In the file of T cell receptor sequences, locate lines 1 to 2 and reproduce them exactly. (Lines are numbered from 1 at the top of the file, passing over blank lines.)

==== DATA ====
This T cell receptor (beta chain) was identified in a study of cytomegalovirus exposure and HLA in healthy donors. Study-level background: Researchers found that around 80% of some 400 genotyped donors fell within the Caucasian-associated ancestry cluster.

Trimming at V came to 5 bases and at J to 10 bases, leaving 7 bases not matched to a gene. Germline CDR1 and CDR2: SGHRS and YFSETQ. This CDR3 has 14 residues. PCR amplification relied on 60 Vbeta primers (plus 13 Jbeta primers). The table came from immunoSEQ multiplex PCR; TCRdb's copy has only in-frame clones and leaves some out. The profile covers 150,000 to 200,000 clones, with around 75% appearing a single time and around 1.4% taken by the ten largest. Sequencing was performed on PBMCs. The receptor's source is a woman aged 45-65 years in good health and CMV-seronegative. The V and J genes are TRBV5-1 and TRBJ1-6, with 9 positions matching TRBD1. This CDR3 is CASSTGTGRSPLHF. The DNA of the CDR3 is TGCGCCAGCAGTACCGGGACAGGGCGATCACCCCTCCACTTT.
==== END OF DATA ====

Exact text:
This T cell receptor (beta chain) was identified in a study of cytomegalovirus exposure and HLA in healthy donors. Study-level background: Researchers found that around 80% of some 400 genotyped donors fell within the Caucasian-associated ancestry cluster.

Trimming at V came to 5 bases and at J to 10 bases, leaving 7 bases not matched to a gene. Germline CDR1 and CDR2: SGHRS and YFSETQ. This CDR3 has 14 residues. PCR amplification relied on 60 Vbeta primers (plus 13 Jbeta primers). The table came from immunoSEQ multiplex PCR; TCRdb's copy has only in-frame clones and leaves some out. The profile covers 150,000 to 200,000 clones, with around 75% appearing a single time and around 1.4% taken by the ten largest. Sequencing was performed on PBMCs. The receptor's source is a woman aged 45-65 years in good health and CMV-seronegative. The V and J genes are TRBV5-1 and TRBJ1-6, with 9 positions matching TRBD1. This CDR3 is CASSTGTGRSPLHF. The DNA of the CDR3 is TGCGCCAGCAGTACCGGGACAGGGCGATCACCCCTCCACTTT.